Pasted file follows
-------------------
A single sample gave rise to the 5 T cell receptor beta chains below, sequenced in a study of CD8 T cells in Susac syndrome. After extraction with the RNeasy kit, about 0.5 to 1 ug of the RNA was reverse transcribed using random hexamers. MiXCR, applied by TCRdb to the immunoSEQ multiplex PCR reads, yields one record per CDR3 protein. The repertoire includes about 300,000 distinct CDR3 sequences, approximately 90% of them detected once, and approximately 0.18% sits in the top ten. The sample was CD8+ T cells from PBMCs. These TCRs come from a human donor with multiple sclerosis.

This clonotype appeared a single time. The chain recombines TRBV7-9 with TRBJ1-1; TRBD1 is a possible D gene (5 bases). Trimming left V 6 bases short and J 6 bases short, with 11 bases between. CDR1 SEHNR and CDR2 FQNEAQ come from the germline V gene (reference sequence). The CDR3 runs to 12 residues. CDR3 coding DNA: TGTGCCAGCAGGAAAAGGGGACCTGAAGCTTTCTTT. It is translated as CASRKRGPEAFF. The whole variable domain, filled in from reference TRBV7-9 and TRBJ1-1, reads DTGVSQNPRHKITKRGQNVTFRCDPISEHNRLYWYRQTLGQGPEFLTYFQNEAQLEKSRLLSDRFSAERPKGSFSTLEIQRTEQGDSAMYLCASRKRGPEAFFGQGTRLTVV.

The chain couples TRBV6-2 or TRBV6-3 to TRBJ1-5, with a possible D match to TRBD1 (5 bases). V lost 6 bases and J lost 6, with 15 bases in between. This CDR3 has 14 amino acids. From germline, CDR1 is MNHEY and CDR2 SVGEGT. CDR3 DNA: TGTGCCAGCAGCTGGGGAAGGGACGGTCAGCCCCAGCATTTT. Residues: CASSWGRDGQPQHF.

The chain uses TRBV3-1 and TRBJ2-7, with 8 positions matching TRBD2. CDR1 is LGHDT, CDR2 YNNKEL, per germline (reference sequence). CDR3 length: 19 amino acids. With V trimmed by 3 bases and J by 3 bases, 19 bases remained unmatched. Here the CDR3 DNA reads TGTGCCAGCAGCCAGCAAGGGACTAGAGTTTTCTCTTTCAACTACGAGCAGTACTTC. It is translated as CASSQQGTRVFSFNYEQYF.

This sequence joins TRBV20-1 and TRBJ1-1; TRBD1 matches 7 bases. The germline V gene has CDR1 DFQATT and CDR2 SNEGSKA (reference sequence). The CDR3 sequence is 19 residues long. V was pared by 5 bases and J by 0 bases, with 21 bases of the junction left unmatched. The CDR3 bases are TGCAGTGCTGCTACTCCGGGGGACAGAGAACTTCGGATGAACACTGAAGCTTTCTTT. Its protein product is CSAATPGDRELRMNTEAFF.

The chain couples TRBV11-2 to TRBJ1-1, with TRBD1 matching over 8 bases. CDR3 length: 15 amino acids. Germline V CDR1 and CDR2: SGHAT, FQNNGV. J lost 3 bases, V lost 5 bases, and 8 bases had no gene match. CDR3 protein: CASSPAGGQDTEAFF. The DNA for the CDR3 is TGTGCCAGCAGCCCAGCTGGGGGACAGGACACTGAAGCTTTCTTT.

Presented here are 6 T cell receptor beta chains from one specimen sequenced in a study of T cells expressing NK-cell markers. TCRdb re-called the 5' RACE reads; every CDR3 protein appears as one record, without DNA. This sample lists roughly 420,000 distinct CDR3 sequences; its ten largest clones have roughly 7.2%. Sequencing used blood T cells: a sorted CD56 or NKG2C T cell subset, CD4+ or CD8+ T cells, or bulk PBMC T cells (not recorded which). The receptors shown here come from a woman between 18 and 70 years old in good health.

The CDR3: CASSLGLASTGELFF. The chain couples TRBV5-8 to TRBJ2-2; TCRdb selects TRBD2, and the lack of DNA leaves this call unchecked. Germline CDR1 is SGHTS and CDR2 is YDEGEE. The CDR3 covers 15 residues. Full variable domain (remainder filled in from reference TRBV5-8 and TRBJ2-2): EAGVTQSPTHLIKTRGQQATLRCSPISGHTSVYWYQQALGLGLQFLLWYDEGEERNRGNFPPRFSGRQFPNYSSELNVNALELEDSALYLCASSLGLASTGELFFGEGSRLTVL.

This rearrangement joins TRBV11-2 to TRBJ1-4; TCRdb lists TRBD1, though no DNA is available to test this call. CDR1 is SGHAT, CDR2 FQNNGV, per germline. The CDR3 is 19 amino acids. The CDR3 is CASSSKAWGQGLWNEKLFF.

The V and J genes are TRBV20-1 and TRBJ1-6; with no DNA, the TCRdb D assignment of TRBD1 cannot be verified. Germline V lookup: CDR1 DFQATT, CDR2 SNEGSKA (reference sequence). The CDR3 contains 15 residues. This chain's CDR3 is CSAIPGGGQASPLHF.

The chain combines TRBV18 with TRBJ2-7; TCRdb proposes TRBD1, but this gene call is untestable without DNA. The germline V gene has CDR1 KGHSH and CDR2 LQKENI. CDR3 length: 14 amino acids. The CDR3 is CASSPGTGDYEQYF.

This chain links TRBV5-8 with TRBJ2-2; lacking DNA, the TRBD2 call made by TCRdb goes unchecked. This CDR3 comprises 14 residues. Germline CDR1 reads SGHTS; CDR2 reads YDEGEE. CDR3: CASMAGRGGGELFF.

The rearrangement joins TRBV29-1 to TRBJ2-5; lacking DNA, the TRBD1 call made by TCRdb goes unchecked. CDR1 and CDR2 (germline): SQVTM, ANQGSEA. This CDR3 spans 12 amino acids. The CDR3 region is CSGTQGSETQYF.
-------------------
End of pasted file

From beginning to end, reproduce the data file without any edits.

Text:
A single sample gave rise to the 5 T cell receptor beta chains below, sequenced in a study of CD8 T cells in Susac syndrome. After extraction with the RNeasy kit, about 0.5 to 1 ug of the RNA was reverse transcribed using random hexamers. MiXCR, applied by TCRdb to the immunoSEQ multiplex PCR reads, yields one record per CDR3 protein. The repertoire includes about 300,000 distinct CDR3 sequences, approximately 90% of them detected once, and approximately 0.18% sits in the top ten. The sample was CD8+ T cells from PBMCs. These TCRs come from a human donor with multiple sclerosis.

This clonotype appeared a single time. The chain recombines TRBV7-9 with TRBJ1-1; TRBD1 is a possible D gene (5 bases). Trimming left V 6 bases short and J 6 bases short, with 11 bases between. CDR1 SEHNR and CDR2 FQNEAQ come from the germline V gene (reference sequence). The CDR3 runs to 12 residues. CDR3 coding DNA: TGTGCCAGCAGGAAAAGGGGACCTGAAGCTTTCTTT. It is translated as CASRKRGPEAFF. The whole variable domain, filled in from reference TRBV7-9 and TRBJ1-1, reads DTGVSQNPRHKITKRGQNVTFRCDPISEHNRLYWYRQTLGQGPEFLTYFQNEAQLEKSRLLSDRFSAERPKGSFSTLEIQRTEQGDSAMYLCASRKRGPEAFFGQGTRLTVV.

The chain couples TRBV6-2 or TRBV6-3 to TRBJ1-5, with a possible D match to TRBD1 (5 bases). V lost 6 bases and J lost 6, with 15 bases in between. This CDR3 has 14 amino acids. From germline, CDR1 is MNHEY and CDR2 SVGEGT. CDR3 DNA: TGTGCCAGCAGCTGGGGAAGGGACGGTCAGCCCCAGCATTTT. Residues: CASSWGRDGQPQHF.

The chain uses TRBV3-1 and TRBJ2-7, with 8 positions matching TRBD2. CDR1 is LGHDT, CDR2 YNNKEL, per germline (reference sequence). CDR3 length: 19 amino acids. With V trimmed by 3 bases and J by 3 bases, 19 bases remained unmatched. Here the CDR3 DNA reads TGTGCCAGCAGCCAGCAAGGGACTAGAGTTTTCTCTTTCAACTACGAGCAGTACTTC. It is translated as CASSQQGTRVFSFNYEQYF.

This sequence joins TRBV20-1 and TRBJ1-1; TRBD1 matches 7 bases. The germline V gene has CDR1 DFQATT and CDR2 SNEGSKA (reference sequence). The CDR3 sequence is 19 residues long. V was pared by 5 bases and J by 0 bases, with 21 bases of the junction left unmatched. The CDR3 bases are TGCAGTGCTGCTACTCCGGGGGACAGAGAACTTCGGATGAACACTGAAGCTTTCTTT. Its protein product is CSAATPGDRELRMNTEAFF.

The chain couples TRBV11-2 to TRBJ1-1, with TRBD1 matching over 8 bases. CDR3 length: 15 amino acids. Germline V CDR1 and CDR2: SGHAT, FQNNGV. J lost 3 bases, V lost 5 bases, and 8 bases had no gene match. CDR3 protein: CASSPAGGQDTEAFF. The DNA for the CDR3 is TGTGCCAGCAGCCCAGCTGGGGGACAGGACACTGAAGCTTTCTTT.

Presented here are 6 T cell receptor beta chains from one specimen sequenced in a study of T cells expressing NK-cell markers. TCRdb re-called the 5' RACE reads; every CDR3 protein appears as one record, without DNA. This sample lists roughly 420,000 distinct CDR3 sequences; its ten largest clones have roughly 7.2%. Sequencing used blood T cells: a sorted CD56 or NKG2C T cell subset, CD4+ or CD8+ T cells, or bulk PBMC T cells (not recorded which). The receptors shown here come from a woman between 18 and 70 years old in good health.

The CDR3: CASSLGLASTGELFF. The chain couples TRBV5-8 to TRBJ2-2; TCRdb selects TRBD2, and the lack of DNA leaves this call unchecked. Germline CDR1 is SGHTS and CDR2 is YDEGEE. The CDR3 covers 15 residues. Full variable domain (remainder filled in from reference TRBV5-8 and TRBJ2-2): EAGVTQSPTHLIKTRGQQATLRCSPISGHTSVYWYQQALGLGLQFLLWYDEGEERNRGNFPPRFSGRQFPNYSSELNVNALELEDSALYLCASSLGLASTGELFFGEGSRLTVL.

This rearrangement joins TRBV11-2 to TRBJ1-4; TCRdb lists TRBD1, though no DNA is available to test this call. CDR1 is SGHAT, CDR2 FQNNGV, per germline. The CDR3 is 19 amino acids. The CDR3 is CASSSKAWGQGLWNEKLFF.

The V and J genes are TRBV20-1 and TRBJ1-6; with no DNA, the TCRdb D assignment of TRBD1 cannot be verified. Germline V lookup: CDR1 DFQATT, CDR2 SNEGSKA (reference sequence). The CDR3 contains 15 residues. This chain's CDR3 is CSAIPGGGQASPLHF.

The chain combines TRBV18 with TRBJ2-7; TCRdb proposes TRBD1, but this gene call is untestable without DNA. The germline V gene has CDR1 KGHSH and CDR2 LQKENI. CDR3 length: 14 amino acids. The CDR3 is CASSPGTGDYEQYF.

This chain links TRBV5-8 with TRBJ2-2; lacking DNA, the TRBD2 call made by TCRdb goes unchecked. This CDR3 comprises 14 residues. Germline CDR1 reads SGHTS; CDR2 reads YDEGEE. CDR3: CASMAGRGGGELFF.

The rearrangement joins TRBV29-1 to TRBJ2-5; lacking DNA, the TRBD1 call made by TCRdb goes unchecked. CDR1 and CDR2 (germline): SQVTM, ANQGSEA. This CDR3 spans 12 amino acids. The CDR3 region is CSGTQGSETQYF.